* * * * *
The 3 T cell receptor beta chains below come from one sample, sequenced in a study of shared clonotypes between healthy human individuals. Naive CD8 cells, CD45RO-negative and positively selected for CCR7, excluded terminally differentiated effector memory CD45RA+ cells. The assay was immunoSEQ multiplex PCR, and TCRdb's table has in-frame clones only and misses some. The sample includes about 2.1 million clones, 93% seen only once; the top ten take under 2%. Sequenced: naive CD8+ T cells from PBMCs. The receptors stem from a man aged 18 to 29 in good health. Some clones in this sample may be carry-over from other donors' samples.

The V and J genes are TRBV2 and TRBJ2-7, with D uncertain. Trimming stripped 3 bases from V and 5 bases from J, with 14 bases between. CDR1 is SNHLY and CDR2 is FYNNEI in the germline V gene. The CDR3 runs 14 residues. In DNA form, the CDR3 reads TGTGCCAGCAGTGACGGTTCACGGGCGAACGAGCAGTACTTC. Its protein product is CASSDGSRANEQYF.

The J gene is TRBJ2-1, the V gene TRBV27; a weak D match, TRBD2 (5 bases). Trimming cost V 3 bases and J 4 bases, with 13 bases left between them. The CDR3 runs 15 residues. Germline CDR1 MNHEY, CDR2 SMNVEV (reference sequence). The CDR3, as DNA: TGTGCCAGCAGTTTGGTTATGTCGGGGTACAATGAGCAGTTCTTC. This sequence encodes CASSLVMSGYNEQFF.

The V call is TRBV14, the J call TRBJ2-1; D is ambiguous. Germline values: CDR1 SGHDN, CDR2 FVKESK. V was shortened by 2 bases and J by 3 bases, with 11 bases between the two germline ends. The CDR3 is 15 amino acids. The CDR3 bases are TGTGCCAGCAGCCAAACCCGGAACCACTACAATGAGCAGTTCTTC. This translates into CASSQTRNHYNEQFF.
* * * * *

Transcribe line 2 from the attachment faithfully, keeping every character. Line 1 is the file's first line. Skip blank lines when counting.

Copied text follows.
The V and J genes are TRBV2 and TRBJ2-7, with D uncertain. Trimming stripped 3 bases from V and 5 bases from J, with 14 bases between. CDR1 is SNHLY and CDR2 is FYNNEI in the germline V gene. The CDR3 runs 14 residues. In DNA form, the CDR3 reads TGTGCCAGCAGTGACGGTTCACGGGCGAACGAGCAGTACTTC. Its protein product is CASSDGSRANEQYF.